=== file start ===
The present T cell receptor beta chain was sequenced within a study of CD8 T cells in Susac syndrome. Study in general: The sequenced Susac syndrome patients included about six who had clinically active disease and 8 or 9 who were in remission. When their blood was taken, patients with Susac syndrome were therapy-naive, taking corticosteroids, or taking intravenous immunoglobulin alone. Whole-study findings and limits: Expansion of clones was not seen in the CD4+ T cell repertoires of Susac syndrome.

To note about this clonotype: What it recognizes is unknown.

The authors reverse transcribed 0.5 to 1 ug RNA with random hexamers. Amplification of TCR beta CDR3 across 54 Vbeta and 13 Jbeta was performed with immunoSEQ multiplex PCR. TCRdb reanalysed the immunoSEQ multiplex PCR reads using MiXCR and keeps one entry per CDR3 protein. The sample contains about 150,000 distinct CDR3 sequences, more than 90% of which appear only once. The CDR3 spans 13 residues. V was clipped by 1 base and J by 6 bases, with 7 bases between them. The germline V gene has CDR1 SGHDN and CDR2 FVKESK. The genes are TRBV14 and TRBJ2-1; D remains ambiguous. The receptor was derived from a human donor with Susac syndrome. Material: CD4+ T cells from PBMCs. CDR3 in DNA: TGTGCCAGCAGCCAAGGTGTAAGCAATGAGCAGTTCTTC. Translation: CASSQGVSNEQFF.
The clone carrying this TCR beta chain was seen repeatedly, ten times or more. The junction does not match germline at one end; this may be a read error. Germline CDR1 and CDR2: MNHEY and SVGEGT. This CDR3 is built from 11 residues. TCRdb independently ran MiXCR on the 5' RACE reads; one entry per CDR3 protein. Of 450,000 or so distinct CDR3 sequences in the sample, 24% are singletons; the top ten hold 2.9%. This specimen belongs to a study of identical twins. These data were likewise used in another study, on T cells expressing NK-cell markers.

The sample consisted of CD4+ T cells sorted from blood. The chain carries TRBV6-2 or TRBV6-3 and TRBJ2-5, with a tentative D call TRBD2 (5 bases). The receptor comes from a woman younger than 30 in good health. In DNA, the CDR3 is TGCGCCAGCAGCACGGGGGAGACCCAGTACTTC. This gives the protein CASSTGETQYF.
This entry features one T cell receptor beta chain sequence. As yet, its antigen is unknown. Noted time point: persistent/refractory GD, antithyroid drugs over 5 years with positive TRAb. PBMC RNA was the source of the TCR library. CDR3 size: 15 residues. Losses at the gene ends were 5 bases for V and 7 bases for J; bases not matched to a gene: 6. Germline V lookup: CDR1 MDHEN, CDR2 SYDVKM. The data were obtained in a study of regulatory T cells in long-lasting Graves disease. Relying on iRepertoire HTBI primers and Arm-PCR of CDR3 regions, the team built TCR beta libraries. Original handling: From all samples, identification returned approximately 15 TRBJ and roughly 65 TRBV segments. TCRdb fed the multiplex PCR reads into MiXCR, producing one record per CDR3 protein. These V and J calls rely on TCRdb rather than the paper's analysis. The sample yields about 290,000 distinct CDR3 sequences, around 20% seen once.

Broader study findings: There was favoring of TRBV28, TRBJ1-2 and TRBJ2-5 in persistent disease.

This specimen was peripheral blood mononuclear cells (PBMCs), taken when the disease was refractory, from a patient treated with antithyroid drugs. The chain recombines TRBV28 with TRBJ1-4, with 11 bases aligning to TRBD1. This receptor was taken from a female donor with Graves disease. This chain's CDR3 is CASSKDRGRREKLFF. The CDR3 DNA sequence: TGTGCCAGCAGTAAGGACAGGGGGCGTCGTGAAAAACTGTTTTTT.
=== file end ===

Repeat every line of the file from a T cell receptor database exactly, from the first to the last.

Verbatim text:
The present T cell receptor beta chain was sequenced within a study of CD8 T cells in Susac syndrome. Study in general: The sequenced Susac syndrome patients included about six who had clinically active disease and 8 or 9 who were in remission. When their blood was taken, patients with Susac syndrome were therapy-naive, taking corticosteroids, or taking intravenous immunoglobulin alone. Whole-study findings and limits: Expansion of clones was not seen in the CD4+ T cell repertoires of Susac syndrome.

To note about this clonotype: What it recognizes is unknown.

The authors reverse transcribed 0.5 to 1 ug RNA with random hexamers. Amplification of TCR beta CDR3 across 54 Vbeta and 13 Jbeta was performed with immunoSEQ multiplex PCR. TCRdb reanalysed the immunoSEQ multiplex PCR reads using MiXCR and keeps one entry per CDR3 protein. The sample contains about 150,000 distinct CDR3 sequences, more than 90% of which appear only once. The CDR3 spans 13 residues. V was clipped by 1 base and J by 6 bases, with 7 bases between them. The germline V gene has CDR1 SGHDN and CDR2 FVKESK. The genes are TRBV14 and TRBJ2-1; D remains ambiguous. The receptor was derived from a human donor with Susac syndrome. Material: CD4+ T cells from PBMCs. CDR3 in DNA: TGTGCCAGCAGCCAAGGTGTAAGCAATGAGCAGTTCTTC. Translation: CASSQGVSNEQFF.
The clone carrying this TCR beta chain was seen repeatedly, ten times or more. The junction does not match germline at one end; this may be a read error. Germline CDR1 and CDR2: MNHEY and SVGEGT. This CDR3 is built from 11 residues. TCRdb independently ran MiXCR on the 5' RACE reads; one entry per CDR3 protein. Of 450,000 or so distinct CDR3 sequences in the sample, 24% are singletons; the top ten hold 2.9%. This specimen belongs to a study of identical twins. These data were likewise used in another study, on T cells expressing NK-cell markers.

The sample consisted of CD4+ T cells sorted from blood. The chain carries TRBV6-2 or TRBV6-3 and TRBJ2-5, with a tentative D call TRBD2 (5 bases). The receptor comes from a woman younger than 30 in good health. In DNA, the CDR3 is TGCGCCAGCAGCACGGGGGAGACCCAGTACTTC. This gives the protein CASSTGETQYF.
This entry features one T cell receptor beta chain sequence. As yet, its antigen is unknown. Noted time point: persistent/refractory GD, antithyroid drugs over 5 years with positive TRAb. PBMC RNA was the source of the TCR library. CDR3 size: 15 residues. Losses at the gene ends were 5 bases for V and 7 bases for J; bases not matched to a gene: 6. Germline V lookup: CDR1 MDHEN, CDR2 SYDVKM. The data were obtained in a study of regulatory T cells in long-lasting Graves disease. Relying on iRepertoire HTBI primers and Arm-PCR of CDR3 regions, the team built TCR beta libraries. Original handling: From all samples, identification returned approximately 15 TRBJ and roughly 65 TRBV segments. TCRdb fed the multiplex PCR reads into MiXCR, producing one record per CDR3 protein. These V and J calls rely on TCRdb rather than the paper's analysis. The sample yields about 290,000 distinct CDR3 sequences, around 20% seen once.

Broader study findings: There was favoring of TRBV28, TRBJ1-2 and TRBJ2-5 in persistent disease.

This specimen was peripheral blood mononuclear cells (PBMCs), taken when the disease was refractory, from a patient treated with antithyroid drugs. The chain recombines TRBV28 with TRBJ1-4, with 11 bases aligning to TRBD1. This receptor was taken from a female donor with Graves disease. This chain's CDR3 is CASSKDRGRREKLFF. The CDR3 DNA sequence: TGTGCCAGCAGTAAGGACAGGGGGCGTCGTGAAAAACTGTTTTTT.